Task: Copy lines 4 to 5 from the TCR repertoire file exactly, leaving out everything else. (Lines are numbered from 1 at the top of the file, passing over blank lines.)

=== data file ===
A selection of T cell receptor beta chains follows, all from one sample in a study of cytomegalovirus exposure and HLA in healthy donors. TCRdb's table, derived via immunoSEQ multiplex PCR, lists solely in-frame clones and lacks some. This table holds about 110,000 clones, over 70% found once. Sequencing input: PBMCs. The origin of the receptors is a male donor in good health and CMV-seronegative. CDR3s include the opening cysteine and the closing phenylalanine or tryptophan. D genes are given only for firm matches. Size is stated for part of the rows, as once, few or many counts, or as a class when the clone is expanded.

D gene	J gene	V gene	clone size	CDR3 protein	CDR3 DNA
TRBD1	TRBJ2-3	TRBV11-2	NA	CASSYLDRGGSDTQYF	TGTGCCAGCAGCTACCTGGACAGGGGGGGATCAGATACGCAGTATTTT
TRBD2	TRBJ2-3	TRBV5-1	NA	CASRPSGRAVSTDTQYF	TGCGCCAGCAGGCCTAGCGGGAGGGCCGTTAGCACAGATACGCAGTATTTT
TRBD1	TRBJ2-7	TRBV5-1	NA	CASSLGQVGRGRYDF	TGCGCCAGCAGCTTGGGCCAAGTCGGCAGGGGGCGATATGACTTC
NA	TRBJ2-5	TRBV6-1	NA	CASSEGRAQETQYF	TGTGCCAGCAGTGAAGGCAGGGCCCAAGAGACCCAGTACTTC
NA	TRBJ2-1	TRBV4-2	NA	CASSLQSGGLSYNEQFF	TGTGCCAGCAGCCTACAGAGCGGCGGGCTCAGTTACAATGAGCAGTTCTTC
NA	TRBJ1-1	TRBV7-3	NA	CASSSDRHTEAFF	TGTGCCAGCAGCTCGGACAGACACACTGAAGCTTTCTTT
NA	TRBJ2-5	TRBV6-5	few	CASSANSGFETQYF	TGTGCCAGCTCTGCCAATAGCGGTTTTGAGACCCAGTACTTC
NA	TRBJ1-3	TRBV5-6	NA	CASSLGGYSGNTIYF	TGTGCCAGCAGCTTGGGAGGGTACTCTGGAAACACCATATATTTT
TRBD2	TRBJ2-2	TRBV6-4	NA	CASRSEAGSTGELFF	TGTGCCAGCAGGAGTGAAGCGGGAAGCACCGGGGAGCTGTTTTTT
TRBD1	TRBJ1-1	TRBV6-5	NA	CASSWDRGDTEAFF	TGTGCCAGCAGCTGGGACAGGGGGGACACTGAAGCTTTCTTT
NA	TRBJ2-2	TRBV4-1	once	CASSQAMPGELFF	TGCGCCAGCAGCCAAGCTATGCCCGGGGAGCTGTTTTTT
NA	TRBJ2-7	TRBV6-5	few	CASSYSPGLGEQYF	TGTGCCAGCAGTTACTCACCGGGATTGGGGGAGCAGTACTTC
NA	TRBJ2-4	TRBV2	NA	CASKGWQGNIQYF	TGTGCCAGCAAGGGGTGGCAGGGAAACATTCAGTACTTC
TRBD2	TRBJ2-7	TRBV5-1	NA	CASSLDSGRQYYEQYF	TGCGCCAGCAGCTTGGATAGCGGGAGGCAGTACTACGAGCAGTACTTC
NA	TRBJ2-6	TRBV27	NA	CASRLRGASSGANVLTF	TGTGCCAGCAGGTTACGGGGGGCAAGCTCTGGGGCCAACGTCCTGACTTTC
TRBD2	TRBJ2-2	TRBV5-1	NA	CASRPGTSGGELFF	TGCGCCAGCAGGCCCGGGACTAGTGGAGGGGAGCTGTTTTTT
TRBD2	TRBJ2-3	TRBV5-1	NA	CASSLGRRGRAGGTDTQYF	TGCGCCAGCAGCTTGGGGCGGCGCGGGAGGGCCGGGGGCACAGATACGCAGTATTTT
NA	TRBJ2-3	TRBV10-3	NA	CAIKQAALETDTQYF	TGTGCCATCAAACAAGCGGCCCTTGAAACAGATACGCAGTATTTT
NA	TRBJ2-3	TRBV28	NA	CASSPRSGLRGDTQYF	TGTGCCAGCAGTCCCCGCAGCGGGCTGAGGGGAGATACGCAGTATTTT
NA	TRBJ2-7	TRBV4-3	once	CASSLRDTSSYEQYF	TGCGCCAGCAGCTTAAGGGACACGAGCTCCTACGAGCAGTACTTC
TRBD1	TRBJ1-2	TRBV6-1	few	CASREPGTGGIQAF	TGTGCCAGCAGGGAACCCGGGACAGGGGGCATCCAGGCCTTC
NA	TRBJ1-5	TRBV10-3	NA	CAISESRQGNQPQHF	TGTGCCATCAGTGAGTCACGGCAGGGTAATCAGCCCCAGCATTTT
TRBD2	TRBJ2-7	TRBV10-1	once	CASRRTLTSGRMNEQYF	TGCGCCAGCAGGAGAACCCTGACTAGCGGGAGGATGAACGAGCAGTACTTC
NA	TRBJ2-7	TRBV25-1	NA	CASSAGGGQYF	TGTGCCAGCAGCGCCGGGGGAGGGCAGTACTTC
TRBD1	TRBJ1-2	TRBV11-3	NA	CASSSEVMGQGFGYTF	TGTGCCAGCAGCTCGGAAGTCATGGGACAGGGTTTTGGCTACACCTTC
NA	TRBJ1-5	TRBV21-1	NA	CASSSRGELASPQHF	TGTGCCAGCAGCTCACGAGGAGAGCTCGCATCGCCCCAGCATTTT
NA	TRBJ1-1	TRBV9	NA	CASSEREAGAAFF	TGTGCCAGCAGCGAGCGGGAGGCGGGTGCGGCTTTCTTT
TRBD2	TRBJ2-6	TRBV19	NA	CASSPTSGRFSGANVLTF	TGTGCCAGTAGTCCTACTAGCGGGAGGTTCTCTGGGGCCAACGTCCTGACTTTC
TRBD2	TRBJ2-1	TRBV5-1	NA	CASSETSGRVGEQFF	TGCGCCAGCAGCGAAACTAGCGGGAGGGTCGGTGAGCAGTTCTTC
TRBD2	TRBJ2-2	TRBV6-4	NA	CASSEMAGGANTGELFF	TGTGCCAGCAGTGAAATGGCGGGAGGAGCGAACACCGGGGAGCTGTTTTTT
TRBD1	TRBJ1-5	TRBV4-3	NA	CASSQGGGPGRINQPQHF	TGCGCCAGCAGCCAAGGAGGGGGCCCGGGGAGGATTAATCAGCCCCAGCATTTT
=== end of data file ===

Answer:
TRBD2	TRBJ2-3	TRBV5-1	NA	CASRPSGRAVSTDTQYF	TGCGCCAGCAGGCCTAGCGGGAGGGCCGTTAGCACAGATACGCAGTATTTT
TRBD1	TRBJ2-7	TRBV5-1	NA	CASSLGQVGRGRYDF	TGCGCCAGCAGCTTGGGCCAAGTCGGCAGGGGGCGATATGACTTC